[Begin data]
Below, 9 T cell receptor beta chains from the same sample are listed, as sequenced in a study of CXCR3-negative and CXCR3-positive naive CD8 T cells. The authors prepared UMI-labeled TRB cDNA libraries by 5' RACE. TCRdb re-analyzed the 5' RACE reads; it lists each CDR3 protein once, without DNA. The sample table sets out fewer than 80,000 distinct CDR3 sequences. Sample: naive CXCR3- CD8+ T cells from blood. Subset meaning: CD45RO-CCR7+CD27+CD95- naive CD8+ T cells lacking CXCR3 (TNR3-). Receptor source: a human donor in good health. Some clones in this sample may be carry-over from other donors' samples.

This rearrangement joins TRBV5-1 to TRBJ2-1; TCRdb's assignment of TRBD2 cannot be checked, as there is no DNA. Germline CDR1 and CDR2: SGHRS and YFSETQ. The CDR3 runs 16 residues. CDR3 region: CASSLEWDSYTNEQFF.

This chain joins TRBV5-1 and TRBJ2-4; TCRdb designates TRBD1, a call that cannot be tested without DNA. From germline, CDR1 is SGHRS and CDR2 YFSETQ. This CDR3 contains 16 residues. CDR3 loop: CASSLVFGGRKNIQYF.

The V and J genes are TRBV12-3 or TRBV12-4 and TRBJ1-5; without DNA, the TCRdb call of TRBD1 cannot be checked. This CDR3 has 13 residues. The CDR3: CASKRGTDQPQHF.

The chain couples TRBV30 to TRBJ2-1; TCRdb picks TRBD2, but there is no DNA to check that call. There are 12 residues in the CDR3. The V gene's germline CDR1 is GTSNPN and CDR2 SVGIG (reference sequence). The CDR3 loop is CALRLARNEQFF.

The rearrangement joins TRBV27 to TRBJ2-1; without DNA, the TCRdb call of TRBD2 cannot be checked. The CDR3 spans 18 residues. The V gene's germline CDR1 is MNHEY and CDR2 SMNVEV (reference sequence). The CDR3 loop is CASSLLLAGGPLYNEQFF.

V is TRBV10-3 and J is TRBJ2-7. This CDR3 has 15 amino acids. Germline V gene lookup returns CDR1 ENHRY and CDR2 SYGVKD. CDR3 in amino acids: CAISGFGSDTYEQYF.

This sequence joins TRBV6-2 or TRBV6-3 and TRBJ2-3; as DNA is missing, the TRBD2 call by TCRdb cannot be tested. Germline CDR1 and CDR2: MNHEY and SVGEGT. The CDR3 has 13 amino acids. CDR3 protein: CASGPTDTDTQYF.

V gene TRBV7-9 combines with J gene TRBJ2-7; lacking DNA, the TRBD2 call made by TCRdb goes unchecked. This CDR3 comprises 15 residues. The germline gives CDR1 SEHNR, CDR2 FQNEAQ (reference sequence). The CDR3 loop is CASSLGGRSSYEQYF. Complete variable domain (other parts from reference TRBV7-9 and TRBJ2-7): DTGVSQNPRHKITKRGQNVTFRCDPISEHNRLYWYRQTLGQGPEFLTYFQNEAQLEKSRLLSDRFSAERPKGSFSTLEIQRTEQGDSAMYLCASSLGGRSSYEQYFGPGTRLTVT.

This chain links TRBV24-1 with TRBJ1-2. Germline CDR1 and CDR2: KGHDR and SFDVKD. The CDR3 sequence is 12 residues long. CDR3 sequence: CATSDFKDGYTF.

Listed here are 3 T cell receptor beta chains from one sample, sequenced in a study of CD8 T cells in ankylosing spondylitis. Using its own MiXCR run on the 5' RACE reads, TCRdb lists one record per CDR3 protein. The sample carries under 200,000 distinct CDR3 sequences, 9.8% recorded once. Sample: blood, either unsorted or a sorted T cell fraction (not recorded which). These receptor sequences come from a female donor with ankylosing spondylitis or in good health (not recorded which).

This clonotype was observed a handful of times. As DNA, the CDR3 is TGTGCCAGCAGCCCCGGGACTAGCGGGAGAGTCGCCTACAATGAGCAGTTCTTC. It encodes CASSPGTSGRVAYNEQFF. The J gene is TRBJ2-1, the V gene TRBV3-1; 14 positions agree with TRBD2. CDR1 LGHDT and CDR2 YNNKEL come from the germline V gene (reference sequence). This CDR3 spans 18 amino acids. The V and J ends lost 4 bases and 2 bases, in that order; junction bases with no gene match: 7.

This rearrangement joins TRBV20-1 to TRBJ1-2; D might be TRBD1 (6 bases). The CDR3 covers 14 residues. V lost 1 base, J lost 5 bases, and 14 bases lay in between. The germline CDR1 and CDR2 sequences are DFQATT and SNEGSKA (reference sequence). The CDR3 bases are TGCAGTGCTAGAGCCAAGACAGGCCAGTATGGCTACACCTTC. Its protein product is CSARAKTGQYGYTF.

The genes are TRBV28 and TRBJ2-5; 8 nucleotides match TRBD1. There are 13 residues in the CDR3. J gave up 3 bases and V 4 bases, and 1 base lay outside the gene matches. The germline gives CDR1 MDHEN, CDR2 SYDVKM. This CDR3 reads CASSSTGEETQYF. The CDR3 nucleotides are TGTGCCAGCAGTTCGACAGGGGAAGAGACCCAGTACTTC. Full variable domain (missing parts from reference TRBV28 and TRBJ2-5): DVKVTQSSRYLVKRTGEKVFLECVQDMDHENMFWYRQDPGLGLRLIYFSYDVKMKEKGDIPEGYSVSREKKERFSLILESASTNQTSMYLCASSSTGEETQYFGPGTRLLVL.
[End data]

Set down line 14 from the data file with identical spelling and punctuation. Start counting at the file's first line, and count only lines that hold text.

The genes are TRBV28 and TRBJ2-5; 8 nucleotides match TRBD1. There are 13 residues in the CDR3. J gave up 3 bases and V 4 bases, and 1 base lay outside the gene matches. The germline gives CDR1 MDHEN, CDR2 SYDVKM. This CDR3 reads CASSSTGEETQYF. The CDR3 nucleotides are TGTGCCAGCAGTTCGACAGGGGAAGAGACCCAGTACTTC. Full variable domain (missing parts from reference TRBV28 and TRBJ2-5): DVKVTQSSRYLVKRTGEKVFLECVQDMDHENMFWYRQDPGLGLRLIYFSYDVKMKEKGDIPEGYSVSREKKERFSLILESASTNQTSMYLCASSSTGEETQYFGPGTRLLVL.